These tiny blooms have five petals which is the source of their name. Penta is the ancient Greek word for the nunber five. However, these flowers should always be called Pentas (either singular or plural). They are also known as Egyptian Star Flower, Star Flower, Egyptian Star Cluster, or simply, Star Cluster. From the Missouri Botanical Garden,
Winter hardy to USDA Zones 10-11 where it is easily grown in average, medium, well-drained soils in full sun. Tolerates part shade, but best flowering in full sun. Best in organically rich, fertile soils. In St. Louis, grow in the ground as bedding annuals that are replaced in the garden each spring or in pots/containers as frost-tender perennials that are overwintered indoors. May be easily grown from seed started indoors in late winter approximately 8-10 weeks before last frost date. During the growing season, water regularly (allow soils to dry somewhat between waterings) and feed monthly. To overwinter, bring pots/containers inside before first frost to a bright, cool (50s) location and reduce watering. Cuttings may also be taken from favorite plants in late summer for overwintering. Also may be grown as a houseplant in a sunny room with high humidity.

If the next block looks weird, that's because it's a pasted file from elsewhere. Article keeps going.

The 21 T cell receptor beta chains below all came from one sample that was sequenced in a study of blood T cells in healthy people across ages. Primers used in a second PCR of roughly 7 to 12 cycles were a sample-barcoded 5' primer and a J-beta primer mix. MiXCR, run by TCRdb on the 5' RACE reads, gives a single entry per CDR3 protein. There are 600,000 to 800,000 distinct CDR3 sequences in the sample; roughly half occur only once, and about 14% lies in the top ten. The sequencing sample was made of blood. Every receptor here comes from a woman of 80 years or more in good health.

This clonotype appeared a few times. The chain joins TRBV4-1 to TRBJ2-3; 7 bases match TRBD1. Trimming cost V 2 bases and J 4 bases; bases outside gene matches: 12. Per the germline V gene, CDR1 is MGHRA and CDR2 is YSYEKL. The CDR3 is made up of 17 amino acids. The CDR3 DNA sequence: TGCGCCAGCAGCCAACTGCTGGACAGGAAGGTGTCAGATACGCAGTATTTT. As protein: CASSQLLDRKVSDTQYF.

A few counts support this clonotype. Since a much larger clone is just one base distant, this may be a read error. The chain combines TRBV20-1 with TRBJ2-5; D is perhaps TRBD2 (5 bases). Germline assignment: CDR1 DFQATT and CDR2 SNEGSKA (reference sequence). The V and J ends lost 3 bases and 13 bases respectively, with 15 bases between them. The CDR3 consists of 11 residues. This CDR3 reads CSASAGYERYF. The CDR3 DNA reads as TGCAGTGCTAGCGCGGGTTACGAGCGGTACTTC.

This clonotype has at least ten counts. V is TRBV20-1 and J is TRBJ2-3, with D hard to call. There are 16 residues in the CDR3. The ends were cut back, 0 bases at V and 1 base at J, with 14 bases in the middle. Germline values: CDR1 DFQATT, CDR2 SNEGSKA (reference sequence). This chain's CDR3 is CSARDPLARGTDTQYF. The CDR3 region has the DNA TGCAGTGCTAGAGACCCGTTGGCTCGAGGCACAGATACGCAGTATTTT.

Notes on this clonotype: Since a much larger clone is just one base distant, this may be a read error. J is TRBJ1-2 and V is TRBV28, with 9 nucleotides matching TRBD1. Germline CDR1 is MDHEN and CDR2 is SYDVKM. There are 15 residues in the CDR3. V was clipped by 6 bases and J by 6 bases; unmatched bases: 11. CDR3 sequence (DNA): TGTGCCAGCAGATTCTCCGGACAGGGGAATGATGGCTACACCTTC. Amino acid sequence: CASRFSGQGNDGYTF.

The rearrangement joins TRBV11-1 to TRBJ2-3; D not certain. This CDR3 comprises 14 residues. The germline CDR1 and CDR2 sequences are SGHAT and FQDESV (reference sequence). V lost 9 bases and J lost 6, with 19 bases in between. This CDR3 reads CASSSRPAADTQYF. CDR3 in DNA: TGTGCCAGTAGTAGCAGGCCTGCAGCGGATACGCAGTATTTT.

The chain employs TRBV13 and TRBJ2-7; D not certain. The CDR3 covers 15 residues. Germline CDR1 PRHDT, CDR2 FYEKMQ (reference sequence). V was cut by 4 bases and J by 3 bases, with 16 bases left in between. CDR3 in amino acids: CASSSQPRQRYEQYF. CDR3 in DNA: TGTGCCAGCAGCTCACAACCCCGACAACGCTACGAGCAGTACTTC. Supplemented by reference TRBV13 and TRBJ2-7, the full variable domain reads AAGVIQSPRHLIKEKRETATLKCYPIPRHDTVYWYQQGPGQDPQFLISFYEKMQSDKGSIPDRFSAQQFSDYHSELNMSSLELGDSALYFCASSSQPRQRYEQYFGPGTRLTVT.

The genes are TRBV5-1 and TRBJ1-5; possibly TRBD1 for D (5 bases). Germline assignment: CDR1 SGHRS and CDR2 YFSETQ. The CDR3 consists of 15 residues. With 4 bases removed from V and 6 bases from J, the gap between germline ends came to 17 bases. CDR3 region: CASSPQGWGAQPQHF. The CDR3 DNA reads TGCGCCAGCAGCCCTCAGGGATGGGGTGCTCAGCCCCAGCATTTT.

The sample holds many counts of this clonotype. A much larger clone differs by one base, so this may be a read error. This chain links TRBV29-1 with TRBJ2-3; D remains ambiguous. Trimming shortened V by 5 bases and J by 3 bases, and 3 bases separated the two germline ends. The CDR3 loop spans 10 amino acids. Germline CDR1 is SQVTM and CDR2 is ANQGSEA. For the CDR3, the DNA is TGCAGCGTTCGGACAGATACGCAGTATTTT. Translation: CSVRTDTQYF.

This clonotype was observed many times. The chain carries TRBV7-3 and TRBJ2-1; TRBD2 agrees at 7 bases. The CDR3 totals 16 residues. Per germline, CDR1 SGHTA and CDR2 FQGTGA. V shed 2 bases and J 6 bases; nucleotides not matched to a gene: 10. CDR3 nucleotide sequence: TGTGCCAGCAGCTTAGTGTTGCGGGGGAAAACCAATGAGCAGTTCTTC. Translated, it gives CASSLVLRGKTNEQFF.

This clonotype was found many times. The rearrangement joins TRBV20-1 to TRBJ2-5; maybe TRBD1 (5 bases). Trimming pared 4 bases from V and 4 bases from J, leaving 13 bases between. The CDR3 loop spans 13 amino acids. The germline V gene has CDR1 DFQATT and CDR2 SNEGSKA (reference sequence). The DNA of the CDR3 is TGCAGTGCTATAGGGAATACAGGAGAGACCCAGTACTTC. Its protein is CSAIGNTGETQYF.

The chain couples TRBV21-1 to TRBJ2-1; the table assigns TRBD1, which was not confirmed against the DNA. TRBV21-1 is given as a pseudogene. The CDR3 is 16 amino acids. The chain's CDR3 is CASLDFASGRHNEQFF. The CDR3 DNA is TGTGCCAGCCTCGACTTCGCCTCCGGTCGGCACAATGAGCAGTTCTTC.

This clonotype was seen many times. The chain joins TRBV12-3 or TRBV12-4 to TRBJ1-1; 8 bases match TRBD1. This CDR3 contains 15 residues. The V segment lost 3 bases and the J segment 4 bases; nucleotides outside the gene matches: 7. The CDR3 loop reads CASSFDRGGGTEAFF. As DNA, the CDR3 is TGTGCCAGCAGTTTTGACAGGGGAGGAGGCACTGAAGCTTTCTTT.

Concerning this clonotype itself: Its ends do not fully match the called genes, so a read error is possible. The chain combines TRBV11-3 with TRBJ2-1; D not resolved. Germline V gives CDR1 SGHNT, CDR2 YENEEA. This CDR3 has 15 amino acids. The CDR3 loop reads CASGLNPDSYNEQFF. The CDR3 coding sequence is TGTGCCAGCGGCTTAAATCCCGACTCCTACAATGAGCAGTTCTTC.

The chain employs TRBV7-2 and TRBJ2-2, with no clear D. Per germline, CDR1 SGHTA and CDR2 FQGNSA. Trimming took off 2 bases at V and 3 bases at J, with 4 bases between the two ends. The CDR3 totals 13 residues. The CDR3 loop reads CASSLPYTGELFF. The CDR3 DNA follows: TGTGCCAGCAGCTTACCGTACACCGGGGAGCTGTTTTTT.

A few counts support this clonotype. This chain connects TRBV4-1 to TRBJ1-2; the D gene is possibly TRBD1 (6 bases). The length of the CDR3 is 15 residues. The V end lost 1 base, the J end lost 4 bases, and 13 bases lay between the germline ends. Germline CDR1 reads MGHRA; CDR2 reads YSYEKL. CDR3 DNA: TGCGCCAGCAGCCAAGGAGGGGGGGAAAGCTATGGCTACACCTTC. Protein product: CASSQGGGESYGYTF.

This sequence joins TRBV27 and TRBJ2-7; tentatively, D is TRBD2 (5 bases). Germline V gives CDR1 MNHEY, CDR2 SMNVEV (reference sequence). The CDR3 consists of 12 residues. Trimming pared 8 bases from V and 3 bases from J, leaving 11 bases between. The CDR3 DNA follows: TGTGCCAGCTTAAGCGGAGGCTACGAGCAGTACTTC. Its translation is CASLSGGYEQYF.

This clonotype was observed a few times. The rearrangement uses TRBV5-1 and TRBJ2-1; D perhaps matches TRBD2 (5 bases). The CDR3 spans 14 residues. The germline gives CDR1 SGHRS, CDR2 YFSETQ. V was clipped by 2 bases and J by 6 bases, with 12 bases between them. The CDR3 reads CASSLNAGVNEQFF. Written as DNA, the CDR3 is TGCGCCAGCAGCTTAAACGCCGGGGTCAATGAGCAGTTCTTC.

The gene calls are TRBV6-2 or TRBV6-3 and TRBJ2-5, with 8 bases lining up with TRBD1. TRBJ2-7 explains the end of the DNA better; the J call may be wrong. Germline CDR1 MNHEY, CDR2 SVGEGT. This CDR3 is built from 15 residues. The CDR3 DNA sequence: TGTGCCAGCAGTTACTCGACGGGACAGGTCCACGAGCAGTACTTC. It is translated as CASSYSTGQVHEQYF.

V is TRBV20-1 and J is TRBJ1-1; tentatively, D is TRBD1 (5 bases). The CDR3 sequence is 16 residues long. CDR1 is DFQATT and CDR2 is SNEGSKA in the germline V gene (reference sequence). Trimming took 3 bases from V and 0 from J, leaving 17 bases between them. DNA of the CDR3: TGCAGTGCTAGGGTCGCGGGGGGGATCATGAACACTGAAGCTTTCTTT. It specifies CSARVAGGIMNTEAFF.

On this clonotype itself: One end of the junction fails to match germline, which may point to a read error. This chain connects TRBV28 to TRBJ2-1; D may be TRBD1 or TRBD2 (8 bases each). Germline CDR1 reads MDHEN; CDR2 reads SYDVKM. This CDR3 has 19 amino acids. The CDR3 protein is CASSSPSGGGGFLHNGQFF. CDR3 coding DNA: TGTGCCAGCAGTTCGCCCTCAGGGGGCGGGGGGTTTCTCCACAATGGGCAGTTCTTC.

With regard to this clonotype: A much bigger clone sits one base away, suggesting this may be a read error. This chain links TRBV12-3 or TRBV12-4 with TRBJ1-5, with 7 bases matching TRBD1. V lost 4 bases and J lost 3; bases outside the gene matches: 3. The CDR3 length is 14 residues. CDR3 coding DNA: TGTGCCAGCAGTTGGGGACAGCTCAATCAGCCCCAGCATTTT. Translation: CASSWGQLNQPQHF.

They are blooming in our garden now. However, ours did not form the large clusters that some plants develop. They are still quite pretty and the butterflies love them (as you can see in the photo below)!
For more information about these plants that butterflies love so much, visit the NOLA website.